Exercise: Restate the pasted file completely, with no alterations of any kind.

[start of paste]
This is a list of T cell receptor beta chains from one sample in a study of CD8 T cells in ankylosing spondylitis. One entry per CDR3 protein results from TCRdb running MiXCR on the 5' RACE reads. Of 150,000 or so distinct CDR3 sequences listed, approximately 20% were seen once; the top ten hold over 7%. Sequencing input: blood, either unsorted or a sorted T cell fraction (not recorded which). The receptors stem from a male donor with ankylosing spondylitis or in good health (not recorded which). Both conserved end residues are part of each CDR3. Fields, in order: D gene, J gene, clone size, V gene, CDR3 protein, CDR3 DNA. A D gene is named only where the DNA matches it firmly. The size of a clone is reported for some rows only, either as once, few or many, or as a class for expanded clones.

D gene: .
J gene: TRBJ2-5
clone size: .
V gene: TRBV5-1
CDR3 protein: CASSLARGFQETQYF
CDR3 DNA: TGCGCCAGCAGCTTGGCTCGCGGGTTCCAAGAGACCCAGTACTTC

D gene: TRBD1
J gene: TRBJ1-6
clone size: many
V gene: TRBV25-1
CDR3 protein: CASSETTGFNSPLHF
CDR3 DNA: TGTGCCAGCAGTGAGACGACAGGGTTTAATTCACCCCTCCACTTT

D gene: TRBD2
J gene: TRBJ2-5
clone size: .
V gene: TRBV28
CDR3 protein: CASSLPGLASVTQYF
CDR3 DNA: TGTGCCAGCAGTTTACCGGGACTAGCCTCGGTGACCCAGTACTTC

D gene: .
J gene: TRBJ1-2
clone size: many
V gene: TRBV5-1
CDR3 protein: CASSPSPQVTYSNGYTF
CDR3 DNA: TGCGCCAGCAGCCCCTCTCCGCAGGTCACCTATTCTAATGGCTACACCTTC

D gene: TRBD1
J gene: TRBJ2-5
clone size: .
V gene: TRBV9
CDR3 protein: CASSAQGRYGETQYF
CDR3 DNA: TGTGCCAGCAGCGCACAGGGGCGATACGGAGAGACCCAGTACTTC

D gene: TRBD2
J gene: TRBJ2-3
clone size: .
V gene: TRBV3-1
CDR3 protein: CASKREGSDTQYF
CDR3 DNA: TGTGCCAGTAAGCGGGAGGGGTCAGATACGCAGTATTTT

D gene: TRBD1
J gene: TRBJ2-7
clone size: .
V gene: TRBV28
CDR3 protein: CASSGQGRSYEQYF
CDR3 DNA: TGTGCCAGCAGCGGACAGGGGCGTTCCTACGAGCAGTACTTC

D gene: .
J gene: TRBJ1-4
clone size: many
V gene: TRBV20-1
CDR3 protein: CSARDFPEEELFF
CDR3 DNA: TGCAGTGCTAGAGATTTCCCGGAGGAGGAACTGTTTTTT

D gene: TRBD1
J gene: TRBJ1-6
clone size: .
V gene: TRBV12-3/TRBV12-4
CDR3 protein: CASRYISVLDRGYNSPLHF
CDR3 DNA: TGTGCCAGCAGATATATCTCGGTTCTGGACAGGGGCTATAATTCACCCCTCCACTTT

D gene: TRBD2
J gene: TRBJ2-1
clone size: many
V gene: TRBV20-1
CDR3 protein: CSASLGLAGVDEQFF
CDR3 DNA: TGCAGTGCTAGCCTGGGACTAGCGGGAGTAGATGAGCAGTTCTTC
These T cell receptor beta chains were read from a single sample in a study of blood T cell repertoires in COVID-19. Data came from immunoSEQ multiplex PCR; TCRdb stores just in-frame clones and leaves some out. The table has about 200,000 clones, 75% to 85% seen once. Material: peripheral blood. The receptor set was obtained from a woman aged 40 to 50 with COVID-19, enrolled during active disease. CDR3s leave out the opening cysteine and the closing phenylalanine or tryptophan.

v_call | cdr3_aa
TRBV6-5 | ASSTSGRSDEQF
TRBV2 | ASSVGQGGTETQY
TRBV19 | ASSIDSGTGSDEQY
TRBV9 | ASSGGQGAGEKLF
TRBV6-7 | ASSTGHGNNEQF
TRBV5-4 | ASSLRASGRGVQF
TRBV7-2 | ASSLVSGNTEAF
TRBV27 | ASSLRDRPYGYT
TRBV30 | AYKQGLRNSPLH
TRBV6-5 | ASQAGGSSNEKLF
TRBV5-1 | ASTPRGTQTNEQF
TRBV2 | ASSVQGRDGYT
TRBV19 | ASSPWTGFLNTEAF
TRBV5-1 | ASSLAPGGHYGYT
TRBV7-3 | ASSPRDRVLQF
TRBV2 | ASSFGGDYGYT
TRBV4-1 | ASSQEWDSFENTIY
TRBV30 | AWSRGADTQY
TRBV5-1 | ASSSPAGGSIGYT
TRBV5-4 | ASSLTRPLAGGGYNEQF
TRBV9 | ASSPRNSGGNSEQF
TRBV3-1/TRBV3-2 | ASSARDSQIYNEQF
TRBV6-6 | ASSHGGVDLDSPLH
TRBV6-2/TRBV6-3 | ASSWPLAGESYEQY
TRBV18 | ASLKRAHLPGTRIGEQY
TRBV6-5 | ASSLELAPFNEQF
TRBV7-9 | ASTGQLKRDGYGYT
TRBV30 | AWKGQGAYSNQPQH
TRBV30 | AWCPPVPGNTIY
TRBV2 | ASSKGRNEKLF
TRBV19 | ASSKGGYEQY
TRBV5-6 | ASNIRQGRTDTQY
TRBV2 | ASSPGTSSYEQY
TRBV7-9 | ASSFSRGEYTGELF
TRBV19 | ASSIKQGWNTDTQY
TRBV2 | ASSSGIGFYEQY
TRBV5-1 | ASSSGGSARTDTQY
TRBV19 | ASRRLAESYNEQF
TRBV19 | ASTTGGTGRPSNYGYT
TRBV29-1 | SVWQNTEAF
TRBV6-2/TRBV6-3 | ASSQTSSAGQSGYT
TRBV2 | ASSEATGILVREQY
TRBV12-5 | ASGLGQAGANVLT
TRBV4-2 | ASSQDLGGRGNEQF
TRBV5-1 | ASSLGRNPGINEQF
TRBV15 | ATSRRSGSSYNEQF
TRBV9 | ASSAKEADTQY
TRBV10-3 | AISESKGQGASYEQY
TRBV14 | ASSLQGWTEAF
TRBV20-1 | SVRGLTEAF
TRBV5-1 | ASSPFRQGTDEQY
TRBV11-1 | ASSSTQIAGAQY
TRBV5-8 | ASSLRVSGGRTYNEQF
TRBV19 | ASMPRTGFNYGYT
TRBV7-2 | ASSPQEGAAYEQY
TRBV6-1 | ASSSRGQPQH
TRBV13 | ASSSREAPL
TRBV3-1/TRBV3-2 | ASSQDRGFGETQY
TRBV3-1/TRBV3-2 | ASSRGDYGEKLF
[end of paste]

This is a list of T cell receptor beta chains from one sample in a study of CD8 T cells in ankylosing spondylitis. One entry per CDR3 protein results from TCRdb running MiXCR on the 5' RACE reads. Of 150,000 or so distinct CDR3 sequences listed, approximately 20% were seen once; the top ten hold over 7%. Sequencing input: blood, either unsorted or a sorted T cell fraction (not recorded which). The receptors stem from a male donor with ankylosing spondylitis or in good health (not recorded which). Both conserved end residues are part of each CDR3. Fields, in order: D gene, J gene, clone size, V gene, CDR3 protein, CDR3 DNA. A D gene is named only where the DNA matches it firmly. The size of a clone is reported for some rows only, either as once, few or many, or as a class for expanded clones.

D gene: .
J gene: TRBJ2-5
clone size: .
V gene: TRBV5-1
CDR3 protein: CASSLARGFQETQYF
CDR3 DNA: TGCGCCAGCAGCTTGGCTCGCGGGTTCCAAGAGACCCAGTACTTC

D gene: TRBD1
J gene: TRBJ1-6
clone size: many
V gene: TRBV25-1
CDR3 protein: CASSETTGFNSPLHF
CDR3 DNA: TGTGCCAGCAGTGAGACGACAGGGTTTAATTCACCCCTCCACTTT

D gene: TRBD2
J gene: TRBJ2-5
clone size: .
V gene: TRBV28
CDR3 protein: CASSLPGLASVTQYF
CDR3 DNA: TGTGCCAGCAGTTTACCGGGACTAGCCTCGGTGACCCAGTACTTC

D gene: .
J gene: TRBJ1-2
clone size: many
V gene: TRBV5-1
CDR3 protein: CASSPSPQVTYSNGYTF
CDR3 DNA: TGCGCCAGCAGCCCCTCTCCGCAGGTCACCTATTCTAATGGCTACACCTTC

D gene: TRBD1
J gene: TRBJ2-5
clone size: .
V gene: TRBV9
CDR3 protein: CASSAQGRYGETQYF
CDR3 DNA: TGTGCCAGCAGCGCACAGGGGCGATACGGAGAGACCCAGTACTTC

D gene: TRBD2
J gene: TRBJ2-3
clone size: .
V gene: TRBV3-1
CDR3 protein: CASKREGSDTQYF
CDR3 DNA: TGTGCCAGTAAGCGGGAGGGGTCAGATACGCAGTATTTT

D gene: TRBD1
J gene: TRBJ2-7
clone size: .
V gene: TRBV28
CDR3 protein: CASSGQGRSYEQYF
CDR3 DNA: TGTGCCAGCAGCGGACAGGGGCGTTCCTACGAGCAGTACTTC

D gene: .
J gene: TRBJ1-4
clone size: many
V gene: TRBV20-1
CDR3 protein: CSARDFPEEELFF
CDR3 DNA: TGCAGTGCTAGAGATTTCCCGGAGGAGGAACTGTTTTTT

D gene: TRBD1
J gene: TRBJ1-6
clone size: .
V gene: TRBV12-3/TRBV12-4
CDR3 protein: CASRYISVLDRGYNSPLHF
CDR3 DNA: TGTGCCAGCAGATATATCTCGGTTCTGGACAGGGGCTATAATTCACCCCTCCACTTT

D gene: TRBD2
J gene: TRBJ2-1
clone size: many
V gene: TRBV20-1
CDR3 protein: CSASLGLAGVDEQFF
CDR3 DNA: TGCAGTGCTAGCCTGGGACTAGCGGGAGTAGATGAGCAGTTCTTC
These T cell receptor beta chains were read from a single sample in a study of blood T cell repertoires in COVID-19. Data came from immunoSEQ multiplex PCR; TCRdb stores just in-frame clones and leaves some out. The table has about 200,000 clones, 75% to 85% seen once. Material: peripheral blood. The receptor set was obtained from a woman aged 40 to 50 with COVID-19, enrolled during active disease. CDR3s leave out the opening cysteine and the closing phenylalanine or tryptophan.

v_call | cdr3_aa
TRBV6-5 | ASSTSGRSDEQF
TRBV2 | ASSVGQGGTETQY
TRBV19 | ASSIDSGTGSDEQY
TRBV9 | ASSGGQGAGEKLF
TRBV6-7 | ASSTGHGNNEQF
TRBV5-4 | ASSLRASGRGVQF
TRBV7-2 | ASSLVSGNTEAF
TRBV27 | ASSLRDRPYGYT
TRBV30 | AYKQGLRNSPLH
TRBV6-5 | ASQAGGSSNEKLF
TRBV5-1 | ASTPRGTQTNEQF
TRBV2 | ASSVQGRDGYT
TRBV19 | ASSPWTGFLNTEAF
TRBV5-1 | ASSLAPGGHYGYT
TRBV7-3 | ASSPRDRVLQF
TRBV2 | ASSFGGDYGYT
TRBV4-1 | ASSQEWDSFENTIY
TRBV30 | AWSRGADTQY
TRBV5-1 | ASSSPAGGSIGYT
TRBV5-4 | ASSLTRPLAGGGYNEQF
TRBV9 | ASSPRNSGGNSEQF
TRBV3-1/TRBV3-2 | ASSARDSQIYNEQF
TRBV6-6 | ASSHGGVDLDSPLH
TRBV6-2/TRBV6-3 | ASSWPLAGESYEQY
TRBV18 | ASLKRAHLPGTRIGEQY
TRBV6-5 | ASSLELAPFNEQF
TRBV7-9 | ASTGQLKRDGYGYT
TRBV30 | AWKGQGAYSNQPQH
TRBV30 | AWCPPVPGNTIY
TRBV2 | ASSKGRNEKLF
TRBV19 | ASSKGGYEQY
TRBV5-6 | ASNIRQGRTDTQY
TRBV2 | ASSPGTSSYEQY
TRBV7-9 | ASSFSRGEYTGELF
TRBV19 | ASSIKQGWNTDTQY
TRBV2 | ASSSGIGFYEQY
TRBV5-1 | ASSSGGSARTDTQY
TRBV19 | ASRRLAESYNEQF
TRBV19 | ASTTGGTGRPSNYGYT
TRBV29-1 | SVWQNTEAF
TRBV6-2/TRBV6-3 | ASSQTSSAGQSGYT
TRBV2 | ASSEATGILVREQY
TRBV12-5 | ASGLGQAGANVLT
TRBV4-2 | ASSQDLGGRGNEQF
TRBV5-1 | ASSLGRNPGINEQF
TRBV15 | ATSRRSGSSYNEQF
TRBV9 | ASSAKEADTQY
TRBV10-3 | AISESKGQGASYEQY
TRBV14 | ASSLQGWTEAF
TRBV20-1 | SVRGLTEAF
TRBV5-1 | ASSPFRQGTDEQY
TRBV11-1 | ASSSTQIAGAQY
TRBV5-8 | ASSLRVSGGRTYNEQF
TRBV19 | ASMPRTGFNYGYT
TRBV7-2 | ASSPQEGAAYEQY
TRBV6-1 | ASSSRGQPQH
TRBV13 | ASSSREAPL
TRBV3-1/TRBV3-2 | ASSQDRGFGETQY
TRBV3-1/TRBV3-2 | ASSRGDYGEKLF